An energy-sustainable future for research infrastructures
Original article published in the CERN Bulletin on 10th December 2019
The latest ESSRI workshop brought together experts from national and international organisations to discuss energy management at scientific institutes.
On 28 and 29 November, CERN took part in the fifth Energy for Sustainable Science at Research Infrastructures workshop at the Paul Scherrer Institute, PSI, in Villigen, Switzerland.
The Energy for Sustainable Science at Research Infrastructures workshop series was established in 2011 by CERN, the European Spallation Source, ESS, in Sweden, and the Association of European-Level Research Infrastructures Facilities, ERF. It brings delegates from research institutes together with policymakers from around the world to discuss energy sustainability. The goals of this year’s workshop were to discuss energy management, efficiency, storage and savings, to pinpoint and share good practice and identify potential future technological solutions. In addition to that, the workshop stimulates new initiatives and cooperation amongst institutes.
Among the highlights was a presentation from Stefan Oberholzer, Head of Photovoltaics and Central Solar Power at the Swiss Federal Office of Energy, SFOE. He spoke about the Swiss Energy Strategy 2050, explaining that the strategy’s priorities are efficiency, increasing energy from renewable sources, security of supply, and strengthening energy research. Oberholzer also discussed the opportunities and challenges with energy storage and renewable sources, such as photovoltaics. Large storage systems were also the subject of a presentation from Michel Düren, a Professor at the Justus-Liebig-Universität Gießen. He concluded that the scientific community can play a leading role in demonstrating best practice for the energy transition that we are now facing.
Among the presentations from CERN was one from Laurent Tavian, High-Luminosity Project Office Coordinator, who presented a project for energy efficient refrigeration for the Future Circular Collider (FCC). Instead of conventional cryoplants, where helium is the refrigerant, the project found that a mix of helium and neon makes a more energy efficient cooling system. Over 10 years, this could save up to 3 TWh of energy.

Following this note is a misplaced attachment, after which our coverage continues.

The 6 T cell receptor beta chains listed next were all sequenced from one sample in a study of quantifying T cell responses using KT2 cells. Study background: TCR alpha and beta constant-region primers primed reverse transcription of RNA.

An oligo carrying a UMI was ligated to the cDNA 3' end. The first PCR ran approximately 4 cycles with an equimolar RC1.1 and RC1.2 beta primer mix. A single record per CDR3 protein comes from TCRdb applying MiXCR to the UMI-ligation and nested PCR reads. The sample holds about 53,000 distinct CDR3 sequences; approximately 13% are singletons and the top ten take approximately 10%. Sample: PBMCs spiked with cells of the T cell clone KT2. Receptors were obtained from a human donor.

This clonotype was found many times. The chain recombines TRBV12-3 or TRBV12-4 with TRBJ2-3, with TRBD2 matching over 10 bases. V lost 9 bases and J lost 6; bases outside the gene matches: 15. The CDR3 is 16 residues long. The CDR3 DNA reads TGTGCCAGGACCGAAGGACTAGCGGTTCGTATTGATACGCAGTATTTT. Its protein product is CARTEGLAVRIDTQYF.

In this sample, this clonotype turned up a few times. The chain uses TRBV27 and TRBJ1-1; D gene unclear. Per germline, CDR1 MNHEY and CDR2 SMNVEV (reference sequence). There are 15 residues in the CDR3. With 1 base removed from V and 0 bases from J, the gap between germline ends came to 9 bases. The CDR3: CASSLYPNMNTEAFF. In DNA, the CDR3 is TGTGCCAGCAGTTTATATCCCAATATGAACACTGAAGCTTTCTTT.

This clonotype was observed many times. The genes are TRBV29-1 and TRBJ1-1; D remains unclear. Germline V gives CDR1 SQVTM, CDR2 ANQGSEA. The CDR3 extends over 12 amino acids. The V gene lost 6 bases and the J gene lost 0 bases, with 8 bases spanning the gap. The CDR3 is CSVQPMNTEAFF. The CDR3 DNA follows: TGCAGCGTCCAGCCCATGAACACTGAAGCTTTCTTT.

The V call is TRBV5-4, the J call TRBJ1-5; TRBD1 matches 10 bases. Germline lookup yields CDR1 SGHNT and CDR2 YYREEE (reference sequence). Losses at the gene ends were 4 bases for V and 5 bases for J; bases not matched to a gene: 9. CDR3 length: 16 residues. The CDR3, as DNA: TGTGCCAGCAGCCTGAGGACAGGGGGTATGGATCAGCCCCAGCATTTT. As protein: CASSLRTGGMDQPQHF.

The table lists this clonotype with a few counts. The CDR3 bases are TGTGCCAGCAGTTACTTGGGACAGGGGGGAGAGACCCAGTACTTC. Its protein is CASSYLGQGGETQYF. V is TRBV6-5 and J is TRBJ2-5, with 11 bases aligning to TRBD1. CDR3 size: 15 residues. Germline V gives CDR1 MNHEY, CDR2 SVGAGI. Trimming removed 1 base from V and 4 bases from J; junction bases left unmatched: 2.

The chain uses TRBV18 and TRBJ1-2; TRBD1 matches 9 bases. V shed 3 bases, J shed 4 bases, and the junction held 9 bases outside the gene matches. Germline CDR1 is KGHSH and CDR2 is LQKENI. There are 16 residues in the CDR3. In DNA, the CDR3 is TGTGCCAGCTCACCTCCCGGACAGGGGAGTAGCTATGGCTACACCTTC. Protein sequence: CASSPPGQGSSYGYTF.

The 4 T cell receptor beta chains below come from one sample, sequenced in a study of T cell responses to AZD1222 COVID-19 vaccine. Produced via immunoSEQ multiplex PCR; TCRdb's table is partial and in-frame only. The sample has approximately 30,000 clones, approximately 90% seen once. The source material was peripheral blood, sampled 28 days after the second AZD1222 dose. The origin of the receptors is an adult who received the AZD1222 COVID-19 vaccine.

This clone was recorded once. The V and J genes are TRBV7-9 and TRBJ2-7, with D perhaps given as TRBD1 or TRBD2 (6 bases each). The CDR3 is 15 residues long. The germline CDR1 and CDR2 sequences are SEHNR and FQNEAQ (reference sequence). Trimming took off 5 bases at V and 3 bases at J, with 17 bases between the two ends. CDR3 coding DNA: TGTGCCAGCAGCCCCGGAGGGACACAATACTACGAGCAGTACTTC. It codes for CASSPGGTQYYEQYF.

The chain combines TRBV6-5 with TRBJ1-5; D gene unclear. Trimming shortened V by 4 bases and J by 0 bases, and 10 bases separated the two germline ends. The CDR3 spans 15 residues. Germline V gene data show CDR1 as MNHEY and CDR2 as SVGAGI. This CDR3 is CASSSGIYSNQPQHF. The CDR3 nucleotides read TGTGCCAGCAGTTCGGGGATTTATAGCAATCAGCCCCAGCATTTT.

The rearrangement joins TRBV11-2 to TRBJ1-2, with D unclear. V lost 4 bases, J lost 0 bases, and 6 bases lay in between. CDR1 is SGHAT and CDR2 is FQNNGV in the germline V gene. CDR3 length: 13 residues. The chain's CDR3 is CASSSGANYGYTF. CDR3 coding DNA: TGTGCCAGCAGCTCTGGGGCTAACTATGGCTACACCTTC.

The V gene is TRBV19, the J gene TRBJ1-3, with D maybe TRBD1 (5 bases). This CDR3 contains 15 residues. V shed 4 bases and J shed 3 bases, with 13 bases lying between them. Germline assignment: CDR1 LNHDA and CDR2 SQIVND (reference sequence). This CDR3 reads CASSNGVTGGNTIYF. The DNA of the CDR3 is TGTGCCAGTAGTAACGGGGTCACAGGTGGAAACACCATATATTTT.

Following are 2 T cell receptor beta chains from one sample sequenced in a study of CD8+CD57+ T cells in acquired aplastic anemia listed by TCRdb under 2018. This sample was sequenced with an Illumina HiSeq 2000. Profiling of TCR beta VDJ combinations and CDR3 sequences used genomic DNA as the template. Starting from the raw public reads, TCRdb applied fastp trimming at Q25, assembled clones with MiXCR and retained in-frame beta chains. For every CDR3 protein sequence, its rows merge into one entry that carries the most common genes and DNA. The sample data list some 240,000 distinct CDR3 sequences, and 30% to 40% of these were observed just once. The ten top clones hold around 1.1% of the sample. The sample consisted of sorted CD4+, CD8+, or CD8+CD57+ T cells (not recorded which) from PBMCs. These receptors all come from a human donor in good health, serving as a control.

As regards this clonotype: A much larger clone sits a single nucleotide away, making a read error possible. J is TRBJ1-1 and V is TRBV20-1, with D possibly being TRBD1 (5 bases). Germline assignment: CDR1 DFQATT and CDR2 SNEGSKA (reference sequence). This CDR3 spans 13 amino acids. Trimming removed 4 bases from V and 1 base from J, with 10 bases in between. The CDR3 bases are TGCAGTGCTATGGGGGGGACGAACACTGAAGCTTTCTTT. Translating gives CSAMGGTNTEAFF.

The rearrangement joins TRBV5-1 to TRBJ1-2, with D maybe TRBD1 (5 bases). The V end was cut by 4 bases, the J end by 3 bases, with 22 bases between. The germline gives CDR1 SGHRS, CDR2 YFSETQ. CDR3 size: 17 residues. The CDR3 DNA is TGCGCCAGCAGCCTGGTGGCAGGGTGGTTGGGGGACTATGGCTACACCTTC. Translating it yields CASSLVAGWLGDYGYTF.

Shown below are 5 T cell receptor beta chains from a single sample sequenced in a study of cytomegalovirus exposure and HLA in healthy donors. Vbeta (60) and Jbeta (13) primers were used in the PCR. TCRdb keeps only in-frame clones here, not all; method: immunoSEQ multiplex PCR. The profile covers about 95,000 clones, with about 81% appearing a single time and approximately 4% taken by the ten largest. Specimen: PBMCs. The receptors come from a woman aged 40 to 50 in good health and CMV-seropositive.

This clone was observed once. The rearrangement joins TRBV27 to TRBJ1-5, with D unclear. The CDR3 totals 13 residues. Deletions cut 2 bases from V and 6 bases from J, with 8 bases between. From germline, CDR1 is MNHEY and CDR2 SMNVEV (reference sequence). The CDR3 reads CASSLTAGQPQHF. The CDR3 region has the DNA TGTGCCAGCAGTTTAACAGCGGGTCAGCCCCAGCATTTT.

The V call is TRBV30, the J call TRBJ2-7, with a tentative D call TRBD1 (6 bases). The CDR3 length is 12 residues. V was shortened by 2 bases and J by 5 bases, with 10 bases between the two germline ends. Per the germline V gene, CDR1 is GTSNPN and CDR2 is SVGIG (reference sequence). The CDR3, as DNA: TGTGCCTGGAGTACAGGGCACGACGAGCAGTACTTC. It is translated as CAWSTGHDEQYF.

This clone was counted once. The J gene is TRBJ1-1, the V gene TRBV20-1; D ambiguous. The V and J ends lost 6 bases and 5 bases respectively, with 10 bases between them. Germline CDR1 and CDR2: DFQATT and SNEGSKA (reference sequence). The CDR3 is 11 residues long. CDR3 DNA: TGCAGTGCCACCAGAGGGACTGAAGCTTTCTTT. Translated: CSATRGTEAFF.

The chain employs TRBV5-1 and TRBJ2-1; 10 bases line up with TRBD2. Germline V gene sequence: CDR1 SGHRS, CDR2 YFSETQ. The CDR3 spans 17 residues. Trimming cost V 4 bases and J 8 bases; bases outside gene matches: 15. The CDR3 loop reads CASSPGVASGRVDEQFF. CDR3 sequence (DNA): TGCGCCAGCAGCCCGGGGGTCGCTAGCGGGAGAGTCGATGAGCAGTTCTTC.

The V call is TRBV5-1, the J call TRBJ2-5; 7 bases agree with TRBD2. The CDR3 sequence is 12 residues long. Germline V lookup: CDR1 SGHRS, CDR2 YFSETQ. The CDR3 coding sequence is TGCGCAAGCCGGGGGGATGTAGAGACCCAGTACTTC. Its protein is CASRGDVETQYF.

Amalia Ballarino, CERN’s Head of Superconducting Devices, presented a project on magnesium diboride (MgB2) based power transmission lines for powering the High-Luminosity LHC superconducting magnets. Magnesium diboride is superconducting at 39K, the highest temperature among conventional superconductors, making it interesting from an energy efficiency perspective both for accelerator applications and for potential electricity distribution systems in towns and cities.
Serge Deleval, Deputy Group Leader for cooling and ventilation at CERN, gave a talk on water consumption and its environmental impacts, a first for this workshop series. He presented recent studies on minimising the increase of water consumption and reducing the environmental impact of cooling tower effluents.
In summing up the workshop, Frédérick Bordry, CERN’s Director for Accelerators and Technology, concluded very succinctly that: “Research infrastructures don’t want to represent an energy issue for society. We wish to contribute to good practices and find solutions for the future.”
The next workshop on Energy for Sustainable Science will be held in 2021 in Grenoble, France.
All the presentations from this year’s workshop can be found here.